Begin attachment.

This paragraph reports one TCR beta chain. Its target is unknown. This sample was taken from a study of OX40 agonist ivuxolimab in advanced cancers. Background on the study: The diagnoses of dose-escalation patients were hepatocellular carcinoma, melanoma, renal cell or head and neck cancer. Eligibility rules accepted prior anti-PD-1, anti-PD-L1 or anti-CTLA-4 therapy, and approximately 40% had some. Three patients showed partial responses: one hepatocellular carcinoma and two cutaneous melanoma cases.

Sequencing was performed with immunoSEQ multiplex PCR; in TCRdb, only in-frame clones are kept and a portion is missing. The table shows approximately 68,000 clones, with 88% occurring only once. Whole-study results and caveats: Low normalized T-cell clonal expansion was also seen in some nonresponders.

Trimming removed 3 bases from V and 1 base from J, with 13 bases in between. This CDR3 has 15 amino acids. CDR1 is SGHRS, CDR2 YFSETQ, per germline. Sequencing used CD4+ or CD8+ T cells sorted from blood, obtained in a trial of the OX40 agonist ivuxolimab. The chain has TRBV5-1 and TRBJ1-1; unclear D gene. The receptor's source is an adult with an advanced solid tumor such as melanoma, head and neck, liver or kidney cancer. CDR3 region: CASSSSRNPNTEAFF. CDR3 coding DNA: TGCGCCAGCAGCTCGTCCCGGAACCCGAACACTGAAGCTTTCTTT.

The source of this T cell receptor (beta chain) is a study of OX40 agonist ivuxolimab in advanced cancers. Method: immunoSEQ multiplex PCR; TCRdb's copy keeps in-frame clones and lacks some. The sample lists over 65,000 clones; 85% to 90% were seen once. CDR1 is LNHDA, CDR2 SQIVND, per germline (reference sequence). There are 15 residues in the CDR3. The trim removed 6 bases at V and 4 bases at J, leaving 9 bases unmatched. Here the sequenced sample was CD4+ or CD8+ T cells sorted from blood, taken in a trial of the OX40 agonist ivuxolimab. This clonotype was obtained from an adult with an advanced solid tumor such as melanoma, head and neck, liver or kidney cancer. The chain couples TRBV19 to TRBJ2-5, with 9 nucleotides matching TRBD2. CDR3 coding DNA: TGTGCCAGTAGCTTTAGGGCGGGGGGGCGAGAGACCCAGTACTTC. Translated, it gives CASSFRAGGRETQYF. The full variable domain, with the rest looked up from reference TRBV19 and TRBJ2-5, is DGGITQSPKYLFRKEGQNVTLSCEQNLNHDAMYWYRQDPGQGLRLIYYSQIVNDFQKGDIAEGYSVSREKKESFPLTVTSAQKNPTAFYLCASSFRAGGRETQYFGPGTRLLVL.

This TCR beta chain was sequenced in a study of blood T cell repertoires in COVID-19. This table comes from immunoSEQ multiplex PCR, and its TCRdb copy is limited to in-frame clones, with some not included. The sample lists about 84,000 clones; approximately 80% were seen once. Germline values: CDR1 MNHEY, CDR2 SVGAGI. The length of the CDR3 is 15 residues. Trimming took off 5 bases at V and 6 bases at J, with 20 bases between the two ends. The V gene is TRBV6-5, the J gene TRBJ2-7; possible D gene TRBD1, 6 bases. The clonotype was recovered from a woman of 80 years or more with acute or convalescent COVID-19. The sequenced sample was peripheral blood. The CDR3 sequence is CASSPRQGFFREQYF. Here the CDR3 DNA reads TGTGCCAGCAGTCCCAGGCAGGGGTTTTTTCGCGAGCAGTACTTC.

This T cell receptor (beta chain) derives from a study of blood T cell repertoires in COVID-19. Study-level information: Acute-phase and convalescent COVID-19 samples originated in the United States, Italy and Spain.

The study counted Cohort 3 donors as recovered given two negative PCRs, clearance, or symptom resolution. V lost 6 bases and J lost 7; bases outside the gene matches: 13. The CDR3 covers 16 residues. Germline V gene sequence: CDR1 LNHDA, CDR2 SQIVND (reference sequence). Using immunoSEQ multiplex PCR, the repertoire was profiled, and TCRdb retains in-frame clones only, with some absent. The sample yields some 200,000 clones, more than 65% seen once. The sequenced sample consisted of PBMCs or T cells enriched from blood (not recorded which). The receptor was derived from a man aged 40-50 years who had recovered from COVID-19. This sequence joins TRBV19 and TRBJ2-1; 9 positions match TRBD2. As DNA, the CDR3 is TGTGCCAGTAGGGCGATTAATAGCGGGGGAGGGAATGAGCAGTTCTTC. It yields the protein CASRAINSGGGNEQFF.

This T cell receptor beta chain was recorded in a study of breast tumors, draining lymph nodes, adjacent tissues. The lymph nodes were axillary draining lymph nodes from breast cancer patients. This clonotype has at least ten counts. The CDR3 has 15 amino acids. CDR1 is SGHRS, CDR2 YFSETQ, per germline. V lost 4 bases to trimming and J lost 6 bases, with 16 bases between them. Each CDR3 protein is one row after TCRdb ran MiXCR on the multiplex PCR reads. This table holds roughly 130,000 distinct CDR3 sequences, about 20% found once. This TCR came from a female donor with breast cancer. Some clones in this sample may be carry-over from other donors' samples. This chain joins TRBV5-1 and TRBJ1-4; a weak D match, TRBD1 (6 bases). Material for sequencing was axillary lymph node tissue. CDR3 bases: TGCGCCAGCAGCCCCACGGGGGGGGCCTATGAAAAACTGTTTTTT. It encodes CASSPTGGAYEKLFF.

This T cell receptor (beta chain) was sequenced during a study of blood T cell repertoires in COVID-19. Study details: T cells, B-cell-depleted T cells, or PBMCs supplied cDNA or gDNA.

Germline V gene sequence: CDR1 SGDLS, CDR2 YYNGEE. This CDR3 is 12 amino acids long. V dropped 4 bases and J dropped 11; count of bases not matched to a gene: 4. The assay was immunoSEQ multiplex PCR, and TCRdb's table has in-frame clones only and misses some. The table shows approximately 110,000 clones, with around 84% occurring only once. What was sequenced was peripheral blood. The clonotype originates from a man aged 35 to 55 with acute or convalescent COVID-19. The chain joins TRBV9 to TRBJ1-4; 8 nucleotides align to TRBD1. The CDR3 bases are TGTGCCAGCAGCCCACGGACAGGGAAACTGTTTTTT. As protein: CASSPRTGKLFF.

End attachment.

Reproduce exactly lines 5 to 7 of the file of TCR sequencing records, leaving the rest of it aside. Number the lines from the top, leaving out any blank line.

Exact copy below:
This TCR beta chain was sequenced in a study of blood T cell repertoires in COVID-19. This table comes from immunoSEQ multiplex PCR, and its TCRdb copy is limited to in-frame clones, with some not included. The sample lists about 84,000 clones; approximately 80% were seen once. Germline values: CDR1 MNHEY, CDR2 SVGAGI. The length of the CDR3 is 15 residues. Trimming took off 5 bases at V and 6 bases at J, with 20 bases between the two ends. The V gene is TRBV6-5, the J gene TRBJ2-7; possible D gene TRBD1, 6 bases. The clonotype was recovered from a woman of 80 years or more with acute or convalescent COVID-19. The sequenced sample was peripheral blood. The CDR3 sequence is CASSPRQGFFREQYF. Here the CDR3 DNA reads TGTGCCAGCAGTCCCAGGCAGGGGTTTTTTCGCGAGCAGTACTTC.

This T cell receptor (beta chain) derives from a study of blood T cell repertoires in COVID-19. Study-level information: Acute-phase and convalescent COVID-19 samples originated in the United States, Italy and Spain.

The study counted Cohort 3 donors as recovered given two negative PCRs, clearance, or symptom resolution. V lost 6 bases and J lost 7; bases outside the gene matches: 13. The CDR3 covers 16 residues. Germline V gene sequence: CDR1 LNHDA, CDR2 SQIVND (reference sequence). Using immunoSEQ multiplex PCR, the repertoire was profiled, and TCRdb retains in-frame clones only, with some absent. The sample yields some 200,000 clones, more than 65% seen once. The sequenced sample consisted of PBMCs or T cells enriched from blood (not recorded which). The receptor was derived from a man aged 40-50 years who had recovered from COVID-19. This sequence joins TRBV19 and TRBJ2-1; 9 positions match TRBD2. As DNA, the CDR3 is TGTGCCAGTAGGGCGATTAATAGCGGGGGAGGGAATGAGCAGTTCTTC. It yields the protein CASRAINSGGGNEQFF.